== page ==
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Protein, biochemical societies announce awards

ASBMB Today Staff
By ASBMB Today Staff
April 26, 2021

Protein Society honors Smith, Rosenzweig

Two members of the American Society for Biochemistry and Molecular Biology are among the eight researchers who have been announced as recipients of the Protein Society’s 2021 awards. Janet Smith will receive the Dorothy Crowfoot Hodgkin Award, and Amy Rosenzweig will receive the Hans Neurath Award.

Janet Smith
Amy Rosenzweig

Smith is a professor of biological chemistry and biophysics at the University of Michigan, associate director of the U-M Life Sciences Institute and scientific director of the GM/CA crystallography facility at the U.S. Department of Energy’s Advanced Photon Source. She is recognized for “exceptional contributions to our understanding of the biological function of proteins through knowledge of their 3D structures,” the Protein Society stated on its website. The goal of Smith’s lab is to understand biological function at the molecular level through knowledge of protein 3D structure, using X-ray crystallography to determine these structures.

Smith earned her Ph.D. in biochemistry at the University of Wisconsin–Madison. She is a fellow of the American Association for the Advancement of Science and a member of the National Academy of Sciences. The Hodgkin award, named for a founder of protein crystallography and Nobel laureate, recognizes exceptional contributions in protein science that profoundly influence our understanding of biology.

Rosenzweig is a professor of life sciences, molecular biosciences and chemistry at Northwestern University and faculty director of Northwestern’s Keck Biophysics Facility.  “Her contributions characterizing the membrane-bound methane monooxygenase have inspired new ways to harness the energy of methane, a potent greenhouse gas, as an alternative liquid fuel source,” the Protein Society stated. Her lab studies the active site structure and chemical mechanism of particulate methane monooxygenase, probing its function within the larger context of methanotroph physiology.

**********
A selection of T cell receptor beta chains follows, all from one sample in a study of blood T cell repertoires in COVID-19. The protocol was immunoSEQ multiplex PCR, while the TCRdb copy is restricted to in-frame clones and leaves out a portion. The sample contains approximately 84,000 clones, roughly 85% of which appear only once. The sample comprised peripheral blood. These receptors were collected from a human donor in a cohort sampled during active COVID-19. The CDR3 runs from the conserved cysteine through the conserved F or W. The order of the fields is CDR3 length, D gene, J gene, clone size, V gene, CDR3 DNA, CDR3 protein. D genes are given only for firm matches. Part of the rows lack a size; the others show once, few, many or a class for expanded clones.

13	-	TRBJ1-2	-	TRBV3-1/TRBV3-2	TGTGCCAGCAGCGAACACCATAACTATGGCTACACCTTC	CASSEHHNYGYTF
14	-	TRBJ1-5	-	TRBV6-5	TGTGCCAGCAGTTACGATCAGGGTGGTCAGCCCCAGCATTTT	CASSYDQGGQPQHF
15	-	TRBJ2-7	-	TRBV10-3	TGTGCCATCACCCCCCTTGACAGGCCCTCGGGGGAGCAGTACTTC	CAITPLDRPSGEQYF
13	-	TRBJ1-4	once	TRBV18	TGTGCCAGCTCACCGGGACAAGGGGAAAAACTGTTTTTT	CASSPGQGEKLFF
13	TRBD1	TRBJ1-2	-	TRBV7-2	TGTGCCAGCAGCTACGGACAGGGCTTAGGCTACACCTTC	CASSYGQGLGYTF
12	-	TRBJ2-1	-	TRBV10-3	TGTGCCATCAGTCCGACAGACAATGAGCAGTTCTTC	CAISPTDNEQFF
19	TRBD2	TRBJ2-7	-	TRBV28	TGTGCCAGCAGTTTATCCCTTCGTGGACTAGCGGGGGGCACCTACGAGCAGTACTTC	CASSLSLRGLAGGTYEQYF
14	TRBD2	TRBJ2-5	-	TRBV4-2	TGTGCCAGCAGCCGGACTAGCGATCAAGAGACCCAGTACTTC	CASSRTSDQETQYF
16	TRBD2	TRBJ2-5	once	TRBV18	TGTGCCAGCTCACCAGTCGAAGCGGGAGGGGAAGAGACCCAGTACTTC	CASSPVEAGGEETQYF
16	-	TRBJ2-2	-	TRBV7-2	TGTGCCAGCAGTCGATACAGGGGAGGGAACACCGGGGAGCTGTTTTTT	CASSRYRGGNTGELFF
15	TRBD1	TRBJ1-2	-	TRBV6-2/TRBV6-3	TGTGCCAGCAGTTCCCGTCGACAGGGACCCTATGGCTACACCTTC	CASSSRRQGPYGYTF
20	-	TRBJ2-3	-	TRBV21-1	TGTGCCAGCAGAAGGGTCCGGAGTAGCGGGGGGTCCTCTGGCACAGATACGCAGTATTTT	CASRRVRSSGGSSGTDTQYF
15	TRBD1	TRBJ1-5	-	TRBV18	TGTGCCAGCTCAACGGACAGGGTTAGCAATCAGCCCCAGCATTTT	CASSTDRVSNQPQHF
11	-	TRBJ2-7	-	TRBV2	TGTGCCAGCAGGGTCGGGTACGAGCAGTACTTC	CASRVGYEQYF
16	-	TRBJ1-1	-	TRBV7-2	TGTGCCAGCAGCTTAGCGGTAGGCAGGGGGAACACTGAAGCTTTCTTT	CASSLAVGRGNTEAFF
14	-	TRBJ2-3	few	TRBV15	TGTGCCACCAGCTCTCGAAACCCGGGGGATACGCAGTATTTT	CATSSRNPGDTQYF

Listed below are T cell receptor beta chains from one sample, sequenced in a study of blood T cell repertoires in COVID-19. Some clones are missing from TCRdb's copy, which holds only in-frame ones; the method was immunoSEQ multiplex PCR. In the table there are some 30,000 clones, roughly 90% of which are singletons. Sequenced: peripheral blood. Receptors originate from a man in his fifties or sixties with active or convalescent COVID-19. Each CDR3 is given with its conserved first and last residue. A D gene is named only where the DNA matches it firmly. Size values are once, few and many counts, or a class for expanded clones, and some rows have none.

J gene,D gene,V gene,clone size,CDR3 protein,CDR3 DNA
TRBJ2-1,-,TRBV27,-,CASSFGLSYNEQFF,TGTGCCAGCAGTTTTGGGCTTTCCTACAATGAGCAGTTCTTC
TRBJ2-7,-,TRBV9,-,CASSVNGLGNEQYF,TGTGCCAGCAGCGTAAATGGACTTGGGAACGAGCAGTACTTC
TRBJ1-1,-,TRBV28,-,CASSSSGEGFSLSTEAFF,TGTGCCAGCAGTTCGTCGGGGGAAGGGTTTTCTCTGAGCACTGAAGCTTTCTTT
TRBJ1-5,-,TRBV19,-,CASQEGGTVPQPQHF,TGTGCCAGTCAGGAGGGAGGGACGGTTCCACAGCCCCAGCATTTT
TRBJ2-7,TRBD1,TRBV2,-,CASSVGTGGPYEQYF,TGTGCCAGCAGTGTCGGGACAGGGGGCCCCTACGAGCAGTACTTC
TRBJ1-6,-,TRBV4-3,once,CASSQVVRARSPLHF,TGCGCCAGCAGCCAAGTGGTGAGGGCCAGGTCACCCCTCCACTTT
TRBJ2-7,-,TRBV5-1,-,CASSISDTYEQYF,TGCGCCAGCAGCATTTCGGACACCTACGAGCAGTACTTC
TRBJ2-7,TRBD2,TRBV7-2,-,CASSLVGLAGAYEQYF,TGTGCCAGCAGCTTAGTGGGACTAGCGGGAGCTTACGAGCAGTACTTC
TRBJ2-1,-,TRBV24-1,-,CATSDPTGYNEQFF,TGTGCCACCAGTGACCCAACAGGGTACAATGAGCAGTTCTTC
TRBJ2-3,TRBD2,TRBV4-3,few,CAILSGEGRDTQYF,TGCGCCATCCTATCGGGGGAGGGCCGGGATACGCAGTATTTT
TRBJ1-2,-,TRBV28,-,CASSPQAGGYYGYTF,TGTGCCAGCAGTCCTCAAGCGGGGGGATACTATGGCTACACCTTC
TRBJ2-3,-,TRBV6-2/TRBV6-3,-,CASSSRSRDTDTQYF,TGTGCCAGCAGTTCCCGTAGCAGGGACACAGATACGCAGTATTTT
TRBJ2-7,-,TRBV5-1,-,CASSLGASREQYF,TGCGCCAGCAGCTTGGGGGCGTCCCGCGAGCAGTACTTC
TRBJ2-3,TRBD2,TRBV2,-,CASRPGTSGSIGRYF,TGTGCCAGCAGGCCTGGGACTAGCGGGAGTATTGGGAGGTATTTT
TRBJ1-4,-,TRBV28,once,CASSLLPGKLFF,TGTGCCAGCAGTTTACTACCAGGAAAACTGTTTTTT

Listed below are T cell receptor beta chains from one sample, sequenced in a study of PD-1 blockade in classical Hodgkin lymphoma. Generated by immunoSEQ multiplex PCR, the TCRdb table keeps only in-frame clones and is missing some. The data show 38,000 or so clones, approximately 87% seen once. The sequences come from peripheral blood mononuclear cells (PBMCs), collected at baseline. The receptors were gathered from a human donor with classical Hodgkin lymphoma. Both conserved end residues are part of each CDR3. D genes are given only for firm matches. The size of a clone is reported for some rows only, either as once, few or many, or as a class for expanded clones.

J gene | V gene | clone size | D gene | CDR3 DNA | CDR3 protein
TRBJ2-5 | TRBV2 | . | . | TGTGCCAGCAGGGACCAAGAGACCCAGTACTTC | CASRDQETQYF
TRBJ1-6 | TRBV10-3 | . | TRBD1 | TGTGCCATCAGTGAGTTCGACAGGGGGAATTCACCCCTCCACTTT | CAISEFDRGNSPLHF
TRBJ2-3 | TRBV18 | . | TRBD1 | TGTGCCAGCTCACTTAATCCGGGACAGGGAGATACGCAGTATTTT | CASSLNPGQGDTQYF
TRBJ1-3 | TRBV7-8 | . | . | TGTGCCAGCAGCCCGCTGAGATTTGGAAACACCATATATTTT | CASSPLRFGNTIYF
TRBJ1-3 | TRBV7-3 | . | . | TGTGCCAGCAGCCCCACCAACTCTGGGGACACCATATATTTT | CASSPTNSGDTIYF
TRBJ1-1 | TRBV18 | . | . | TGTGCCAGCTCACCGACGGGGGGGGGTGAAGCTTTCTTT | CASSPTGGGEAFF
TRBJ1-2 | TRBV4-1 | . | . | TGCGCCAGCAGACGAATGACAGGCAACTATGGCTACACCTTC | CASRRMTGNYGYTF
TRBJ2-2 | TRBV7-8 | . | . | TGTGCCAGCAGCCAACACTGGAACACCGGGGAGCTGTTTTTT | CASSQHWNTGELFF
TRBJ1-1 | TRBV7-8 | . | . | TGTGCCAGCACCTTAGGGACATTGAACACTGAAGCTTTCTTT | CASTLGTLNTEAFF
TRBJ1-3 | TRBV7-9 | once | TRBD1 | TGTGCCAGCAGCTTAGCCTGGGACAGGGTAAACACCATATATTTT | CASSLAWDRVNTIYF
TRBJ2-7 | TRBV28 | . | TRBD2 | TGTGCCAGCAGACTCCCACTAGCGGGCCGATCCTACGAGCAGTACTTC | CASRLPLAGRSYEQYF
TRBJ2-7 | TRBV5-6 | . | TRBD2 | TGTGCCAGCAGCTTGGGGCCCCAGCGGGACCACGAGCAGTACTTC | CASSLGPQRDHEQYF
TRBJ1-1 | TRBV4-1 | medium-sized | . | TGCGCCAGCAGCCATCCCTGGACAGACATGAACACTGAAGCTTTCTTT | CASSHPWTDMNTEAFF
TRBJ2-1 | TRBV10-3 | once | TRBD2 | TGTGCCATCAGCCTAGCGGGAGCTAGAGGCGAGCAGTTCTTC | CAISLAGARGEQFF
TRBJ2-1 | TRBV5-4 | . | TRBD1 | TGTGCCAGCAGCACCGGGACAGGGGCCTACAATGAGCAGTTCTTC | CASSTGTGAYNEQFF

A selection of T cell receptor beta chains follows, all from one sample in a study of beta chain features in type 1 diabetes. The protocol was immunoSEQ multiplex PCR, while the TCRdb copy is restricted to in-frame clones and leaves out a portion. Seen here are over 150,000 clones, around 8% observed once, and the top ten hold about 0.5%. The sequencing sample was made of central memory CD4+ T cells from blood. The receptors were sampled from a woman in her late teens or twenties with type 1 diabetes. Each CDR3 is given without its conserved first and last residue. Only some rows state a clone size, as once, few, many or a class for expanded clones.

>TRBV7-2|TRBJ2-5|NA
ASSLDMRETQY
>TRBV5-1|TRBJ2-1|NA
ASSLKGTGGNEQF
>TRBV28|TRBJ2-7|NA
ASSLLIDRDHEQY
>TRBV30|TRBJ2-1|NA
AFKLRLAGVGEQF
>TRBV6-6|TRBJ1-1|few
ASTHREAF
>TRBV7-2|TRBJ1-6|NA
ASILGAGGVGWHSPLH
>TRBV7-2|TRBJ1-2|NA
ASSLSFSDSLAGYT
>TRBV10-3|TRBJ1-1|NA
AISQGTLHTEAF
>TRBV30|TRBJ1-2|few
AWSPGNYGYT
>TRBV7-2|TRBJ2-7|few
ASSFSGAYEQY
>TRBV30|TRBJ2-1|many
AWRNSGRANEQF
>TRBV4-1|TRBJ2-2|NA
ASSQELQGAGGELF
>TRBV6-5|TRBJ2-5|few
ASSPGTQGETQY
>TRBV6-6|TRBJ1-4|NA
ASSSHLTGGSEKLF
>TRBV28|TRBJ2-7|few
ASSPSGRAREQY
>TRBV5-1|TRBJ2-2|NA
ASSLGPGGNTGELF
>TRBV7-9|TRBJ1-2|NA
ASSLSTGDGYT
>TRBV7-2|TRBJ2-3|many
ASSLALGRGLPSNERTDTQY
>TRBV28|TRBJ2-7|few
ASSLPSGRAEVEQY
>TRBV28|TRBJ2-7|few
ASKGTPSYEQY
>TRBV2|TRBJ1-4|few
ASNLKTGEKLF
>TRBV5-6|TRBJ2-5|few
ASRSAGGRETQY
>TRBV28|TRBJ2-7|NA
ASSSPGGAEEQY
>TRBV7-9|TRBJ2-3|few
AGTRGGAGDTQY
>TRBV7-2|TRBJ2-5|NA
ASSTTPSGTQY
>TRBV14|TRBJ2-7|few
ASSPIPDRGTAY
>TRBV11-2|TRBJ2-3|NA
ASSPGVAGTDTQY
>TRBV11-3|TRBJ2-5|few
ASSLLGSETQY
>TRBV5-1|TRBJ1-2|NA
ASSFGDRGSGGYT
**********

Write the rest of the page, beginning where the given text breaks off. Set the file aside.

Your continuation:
Rosenzweig earned her Ph.D. in chemistry at the Massachusetts Institute of Technology. She is a member of the National Academy of Sciences and a fellow of the American Academy of Arts and Sciences and of the American Association for the Advancement of Science. The Neurath award, named for a founding member of the Protein Society, recognizes recent contributions of exceptional merit to basic protein research.

The Protein Society will present the 2021 awards during its virtual 35th anniversary symposium in July.

Biochemical Society recognizes Thorner, Trost and Murphy

The Biochemical Society, the United Kingdom’s professional association of biochemists, has announced its 2022 awards, which recognize research that is “fundamental to life and of transformative relevance to health and disease.” Among the 11 recipients, three American Society for Biochemistry and Molecular Biology members were honored: Jeremy Thorner, Matthias Trost and James Murphy.

Jeremy Thorner
Matthias Trost
James Murphy

Jeremy Thorner received the 2022 Centenary Award, which recognizes a biochemist of distinction from any part of the world. Thorner is an emeritus professor of biochemistry, biophysics and structural biology at the University of California, Berkeley, known for major contributions to the biochemistry of signal transduction in yeast. His lab investigated hormone maturation through the secretory system, cloned the first MAP kinase and demonstrated that MAP kinases are activated downstream of G protein-coupled receptors, among many other findings. Thorner is a member of the American Academy of Arts and Sciences and the National Academy of Sciences. He also received the 2019 Herbert Tabor Research Award from the ASBMB.

Matthias Trost will receive the 2022 Industry and Academic Collaboration award, recognizing an early to mid-career scientist who had contributed to cross-sector interactions. Trost is a Wellcome Trust investigator and a professor of proteomics at Newcastle University, where his team studies immune signaling driven by post-translational modifications in macrophages and phagosomes. In recent years, they have developed a mass spectrometry based approach for label-free screening of small molecules to find enzyme inhibitors, catalyzing numerous collaborations with industry groups.

James Murphy will receive the International Award. Murphy is an associate professor and head of the inflammation division at Australia’s Walter and Eliza Hall Institute in Melbourne. His research focuses on protein–protein interaction in cell signaling, with particular interest in pseudokinases, which lack catalytic activity but can still play important roles in cell biology. One pseudokinase they focus on in particular, MLKL, is an effector in necroptosis. Along with service to other journals, Murphy is a member of the editorial board of the ASBMB’s Journal of Biological Chemistry.

All Biochemical Society award prize and medal lectureships carry prize money, and all award winners are invited to submit an article to a society-owned publication. Seven awards are presented annually and the rest either biennially or triennially. The society encourages ominations that reflect the diversity of the bioscience community. 

ASBMB Today Staff
ASBMB Today Staff

This article was written by a member or members of the ASBMB Today staff.

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